If he were short and had a high-pitched, nasal voice, would people still be falling all over themselves?

I believe that if Obama wins, there will be big changes in our country, and none of them will be for the good. Our family is starting the Rosary Novena tomorrow, and I will be fasting through election day.

Anonymous said...

Mr. M. Levin, publishes his stridently vociferous views in national media for all to read, however in this particular article he makes points in a very similar fashion to Mr. B. Rudnick, who as a political consultant was let go after sending out e-mails to Jewish voters last Thursday that likens a vote for Mr. Obama to events that leading to the Holocaust. (AP). Fear tactics are very effective in a world of the unknown when we cannot predict Pearl Harbor and 9/11, nor plan effectively for Black Friday and economic disasters. Fear tactics are very effective when we live in an insular society. What if it were true that Mr. McCain would prefer that the country keep its head in the sand when it comes to open communication with world leaders, and limit knowledge to usury of the third world?

The major direction of the election was toward a change in attitude and 'gimme, gimme, me first', from the fantastic displays of bawdiness, Tailhook, and graft brought about electing public servants whose interest in power was purchased by undue influence from political corruption and cronyism. Not only was a private persona repugnant, many countries considered Mr. Clinton's policies not befitting world image of the U.S. If only the privileged can become our political leaders, then this is class warfare.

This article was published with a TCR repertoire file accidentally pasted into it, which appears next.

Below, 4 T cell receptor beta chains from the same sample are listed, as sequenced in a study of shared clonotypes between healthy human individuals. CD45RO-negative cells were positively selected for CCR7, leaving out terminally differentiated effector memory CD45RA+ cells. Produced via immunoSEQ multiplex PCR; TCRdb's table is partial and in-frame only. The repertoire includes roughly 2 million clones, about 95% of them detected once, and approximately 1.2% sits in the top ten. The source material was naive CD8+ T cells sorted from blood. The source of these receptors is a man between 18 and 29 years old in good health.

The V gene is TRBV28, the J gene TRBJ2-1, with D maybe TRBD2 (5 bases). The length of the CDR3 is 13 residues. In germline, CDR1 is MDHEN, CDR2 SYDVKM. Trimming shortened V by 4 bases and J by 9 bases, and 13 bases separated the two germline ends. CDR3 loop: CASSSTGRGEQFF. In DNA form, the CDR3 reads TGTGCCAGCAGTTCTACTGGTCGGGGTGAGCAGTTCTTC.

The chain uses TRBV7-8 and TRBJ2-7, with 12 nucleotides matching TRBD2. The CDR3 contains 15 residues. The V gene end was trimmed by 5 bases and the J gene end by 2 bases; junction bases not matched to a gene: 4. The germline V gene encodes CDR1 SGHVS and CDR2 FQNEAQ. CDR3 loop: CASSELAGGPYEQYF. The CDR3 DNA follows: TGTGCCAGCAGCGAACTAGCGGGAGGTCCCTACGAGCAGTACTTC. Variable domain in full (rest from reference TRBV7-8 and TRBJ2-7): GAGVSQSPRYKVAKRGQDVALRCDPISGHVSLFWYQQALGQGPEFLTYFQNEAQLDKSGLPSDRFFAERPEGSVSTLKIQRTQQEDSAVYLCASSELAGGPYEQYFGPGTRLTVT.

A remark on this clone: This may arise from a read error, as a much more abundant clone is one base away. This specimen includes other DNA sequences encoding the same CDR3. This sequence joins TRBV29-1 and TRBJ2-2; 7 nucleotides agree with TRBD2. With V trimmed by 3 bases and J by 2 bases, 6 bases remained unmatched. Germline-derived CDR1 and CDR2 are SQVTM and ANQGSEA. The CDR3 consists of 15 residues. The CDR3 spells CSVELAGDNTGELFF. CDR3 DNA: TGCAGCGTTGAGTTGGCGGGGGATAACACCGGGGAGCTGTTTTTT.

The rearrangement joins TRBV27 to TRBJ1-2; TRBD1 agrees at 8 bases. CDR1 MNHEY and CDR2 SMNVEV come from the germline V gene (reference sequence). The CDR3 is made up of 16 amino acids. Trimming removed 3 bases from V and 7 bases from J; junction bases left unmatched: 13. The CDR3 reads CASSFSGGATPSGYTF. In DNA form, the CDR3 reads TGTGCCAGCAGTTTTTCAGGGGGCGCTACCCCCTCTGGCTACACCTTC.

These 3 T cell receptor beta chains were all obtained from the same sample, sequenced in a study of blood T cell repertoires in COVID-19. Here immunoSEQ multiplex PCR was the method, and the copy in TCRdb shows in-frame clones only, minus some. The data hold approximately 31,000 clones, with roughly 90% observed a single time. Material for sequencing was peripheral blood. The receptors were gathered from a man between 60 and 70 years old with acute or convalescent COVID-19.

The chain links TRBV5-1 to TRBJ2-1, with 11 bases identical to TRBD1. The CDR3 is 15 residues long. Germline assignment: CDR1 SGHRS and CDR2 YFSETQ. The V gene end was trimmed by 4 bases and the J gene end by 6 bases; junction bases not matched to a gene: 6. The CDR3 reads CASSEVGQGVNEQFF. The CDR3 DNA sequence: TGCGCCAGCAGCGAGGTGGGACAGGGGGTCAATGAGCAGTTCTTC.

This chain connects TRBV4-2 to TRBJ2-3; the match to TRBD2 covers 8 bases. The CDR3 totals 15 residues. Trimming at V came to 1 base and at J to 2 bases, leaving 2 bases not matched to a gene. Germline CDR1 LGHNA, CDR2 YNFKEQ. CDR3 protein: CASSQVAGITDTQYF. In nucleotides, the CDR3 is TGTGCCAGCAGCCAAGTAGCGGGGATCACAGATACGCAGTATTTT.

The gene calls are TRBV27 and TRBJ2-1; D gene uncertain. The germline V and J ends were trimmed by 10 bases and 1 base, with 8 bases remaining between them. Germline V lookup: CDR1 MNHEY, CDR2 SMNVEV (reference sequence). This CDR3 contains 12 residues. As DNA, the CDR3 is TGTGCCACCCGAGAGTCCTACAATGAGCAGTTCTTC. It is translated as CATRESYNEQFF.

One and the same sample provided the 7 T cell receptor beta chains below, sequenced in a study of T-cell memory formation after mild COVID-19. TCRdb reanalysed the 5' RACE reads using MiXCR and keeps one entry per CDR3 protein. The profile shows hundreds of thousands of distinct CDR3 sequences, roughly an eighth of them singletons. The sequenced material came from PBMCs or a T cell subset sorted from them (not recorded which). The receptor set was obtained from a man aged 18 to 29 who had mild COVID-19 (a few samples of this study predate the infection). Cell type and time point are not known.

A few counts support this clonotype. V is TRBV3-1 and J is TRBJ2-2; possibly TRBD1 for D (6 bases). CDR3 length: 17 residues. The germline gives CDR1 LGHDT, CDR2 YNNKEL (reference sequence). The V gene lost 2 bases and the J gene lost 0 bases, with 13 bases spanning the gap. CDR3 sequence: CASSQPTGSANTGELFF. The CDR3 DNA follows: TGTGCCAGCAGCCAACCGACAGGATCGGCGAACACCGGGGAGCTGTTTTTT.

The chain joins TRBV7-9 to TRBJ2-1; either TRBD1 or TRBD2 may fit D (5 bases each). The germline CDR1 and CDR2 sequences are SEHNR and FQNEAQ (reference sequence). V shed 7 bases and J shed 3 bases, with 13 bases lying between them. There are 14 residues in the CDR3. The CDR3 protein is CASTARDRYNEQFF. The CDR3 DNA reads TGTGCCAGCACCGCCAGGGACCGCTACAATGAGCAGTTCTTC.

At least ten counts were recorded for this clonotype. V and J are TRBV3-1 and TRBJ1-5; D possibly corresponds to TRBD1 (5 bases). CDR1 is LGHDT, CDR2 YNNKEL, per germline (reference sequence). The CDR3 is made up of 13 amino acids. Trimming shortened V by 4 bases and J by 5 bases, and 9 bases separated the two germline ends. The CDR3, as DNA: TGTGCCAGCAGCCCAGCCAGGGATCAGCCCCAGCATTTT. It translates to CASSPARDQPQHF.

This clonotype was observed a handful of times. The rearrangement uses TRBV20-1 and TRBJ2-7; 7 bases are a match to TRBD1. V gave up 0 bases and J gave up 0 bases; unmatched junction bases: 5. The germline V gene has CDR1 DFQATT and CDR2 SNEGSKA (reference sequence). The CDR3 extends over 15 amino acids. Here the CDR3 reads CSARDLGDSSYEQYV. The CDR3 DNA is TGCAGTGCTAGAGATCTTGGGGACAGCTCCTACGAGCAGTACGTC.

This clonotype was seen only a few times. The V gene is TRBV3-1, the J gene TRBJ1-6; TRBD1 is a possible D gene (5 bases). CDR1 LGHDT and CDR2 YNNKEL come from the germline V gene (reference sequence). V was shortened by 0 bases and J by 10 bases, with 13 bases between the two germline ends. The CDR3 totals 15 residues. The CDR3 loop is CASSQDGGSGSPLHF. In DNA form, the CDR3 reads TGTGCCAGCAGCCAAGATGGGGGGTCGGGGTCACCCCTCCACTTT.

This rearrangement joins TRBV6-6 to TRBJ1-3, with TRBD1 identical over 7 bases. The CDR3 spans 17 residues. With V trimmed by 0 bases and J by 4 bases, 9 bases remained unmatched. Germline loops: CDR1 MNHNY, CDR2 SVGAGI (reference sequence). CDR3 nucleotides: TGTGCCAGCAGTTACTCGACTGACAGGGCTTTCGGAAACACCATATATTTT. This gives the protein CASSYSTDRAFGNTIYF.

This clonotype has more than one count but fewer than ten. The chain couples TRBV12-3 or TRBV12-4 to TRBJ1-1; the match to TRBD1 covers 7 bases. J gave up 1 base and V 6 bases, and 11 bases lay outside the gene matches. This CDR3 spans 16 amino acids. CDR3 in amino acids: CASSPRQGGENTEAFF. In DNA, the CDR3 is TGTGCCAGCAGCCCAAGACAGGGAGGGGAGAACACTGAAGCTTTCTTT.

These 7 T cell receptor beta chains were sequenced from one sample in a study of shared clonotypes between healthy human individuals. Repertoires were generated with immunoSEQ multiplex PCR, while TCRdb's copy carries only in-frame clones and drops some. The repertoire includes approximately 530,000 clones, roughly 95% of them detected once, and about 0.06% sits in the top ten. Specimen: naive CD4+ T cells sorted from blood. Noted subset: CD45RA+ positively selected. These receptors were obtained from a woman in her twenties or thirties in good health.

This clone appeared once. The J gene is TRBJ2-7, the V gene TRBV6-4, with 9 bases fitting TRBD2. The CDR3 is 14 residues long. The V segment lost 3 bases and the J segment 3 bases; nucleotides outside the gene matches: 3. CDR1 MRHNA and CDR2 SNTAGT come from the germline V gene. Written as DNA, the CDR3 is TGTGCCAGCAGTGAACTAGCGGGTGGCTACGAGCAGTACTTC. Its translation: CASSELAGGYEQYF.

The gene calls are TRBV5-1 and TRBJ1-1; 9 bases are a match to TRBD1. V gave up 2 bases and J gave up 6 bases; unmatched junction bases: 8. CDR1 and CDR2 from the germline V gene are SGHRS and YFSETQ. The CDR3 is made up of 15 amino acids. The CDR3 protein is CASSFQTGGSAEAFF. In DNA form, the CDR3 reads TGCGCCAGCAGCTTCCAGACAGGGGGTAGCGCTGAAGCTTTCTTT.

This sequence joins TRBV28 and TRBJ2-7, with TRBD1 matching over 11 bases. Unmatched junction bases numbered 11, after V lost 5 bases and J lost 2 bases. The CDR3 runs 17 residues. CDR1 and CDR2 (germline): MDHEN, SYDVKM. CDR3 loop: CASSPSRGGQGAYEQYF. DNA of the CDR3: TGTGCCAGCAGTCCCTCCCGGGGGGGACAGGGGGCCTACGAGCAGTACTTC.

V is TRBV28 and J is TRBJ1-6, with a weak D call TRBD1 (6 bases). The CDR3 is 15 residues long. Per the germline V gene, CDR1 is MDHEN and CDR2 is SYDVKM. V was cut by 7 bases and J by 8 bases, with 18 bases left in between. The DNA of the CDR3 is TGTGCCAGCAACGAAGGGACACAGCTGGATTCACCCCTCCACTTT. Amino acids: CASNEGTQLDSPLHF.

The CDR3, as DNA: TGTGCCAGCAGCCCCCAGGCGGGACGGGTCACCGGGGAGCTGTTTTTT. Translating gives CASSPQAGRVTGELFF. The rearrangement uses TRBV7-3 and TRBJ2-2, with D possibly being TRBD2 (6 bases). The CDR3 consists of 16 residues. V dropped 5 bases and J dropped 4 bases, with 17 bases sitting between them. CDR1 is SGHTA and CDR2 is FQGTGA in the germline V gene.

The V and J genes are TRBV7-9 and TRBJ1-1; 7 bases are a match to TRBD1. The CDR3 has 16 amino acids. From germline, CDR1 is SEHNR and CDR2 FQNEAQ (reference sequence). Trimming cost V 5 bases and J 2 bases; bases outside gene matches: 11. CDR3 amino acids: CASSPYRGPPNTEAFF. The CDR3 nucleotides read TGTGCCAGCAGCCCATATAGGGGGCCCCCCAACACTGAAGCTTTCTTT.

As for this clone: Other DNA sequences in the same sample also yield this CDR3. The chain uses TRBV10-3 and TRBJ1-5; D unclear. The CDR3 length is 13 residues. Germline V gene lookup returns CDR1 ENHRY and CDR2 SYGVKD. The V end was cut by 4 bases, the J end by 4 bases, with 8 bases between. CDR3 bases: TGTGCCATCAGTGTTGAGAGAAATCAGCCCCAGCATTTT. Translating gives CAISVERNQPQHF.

When mentioning socialism as a form of government, doesn't our Constitution limit that? What has been done already with propping up the banking industry. If socialism was required to limit the 'hit' that governmental improvidence passed onto the middle-income taxpayers, then that is that.

Volunteering in election offices, I spoke often to those of non-voting age. I doubt that their 'chanting' is similar to Jesus' Palm Sunday ride through Jerusalem. What do kids know?

As for the things that Mr. Levin doesn't know. Perhaps he doesn't know about citizen arrangements for a child born in the U.S. of one parent that does not have American citizenship, allow the child to be considered a citizen of the other country, or in some cases—probably between Israel, Canada, UK, etc., may be allowed dual-citizenship. So, a legal matter. A child that probably traveled between Indonesia, and other countries would have immigrant bookkeeping matters, that might require up-dating when coming of age.

Bespeaking, in more civilized manner, possibly, of Mr. Levin's Jewish heritage, or any Jewish heritage for that matter, cultural ethnicity is often tied closely with a defined religious preference. I don't know Mr. Levin's heritage, but looking at his name, based on my wide experience in our American culture, I can would deduce that someone in his ancestry was Jewish, and therefore then, I can understand that he might share a cultural identity with what could be defined as membership in modern Jewish community, which, because of their millenia of wanderings is not localized to any particular place in the world, except what was taken from the Palestinians in the Zionist movement in Israel. With Mr. Levin's particular heritage, then one can well imagine why he thinks a Muslim childhood is of significance, especially, if in his definition, Islamism is to be 'feared' in the U.S. or in his fear-mongering stage, to be 'questioned'.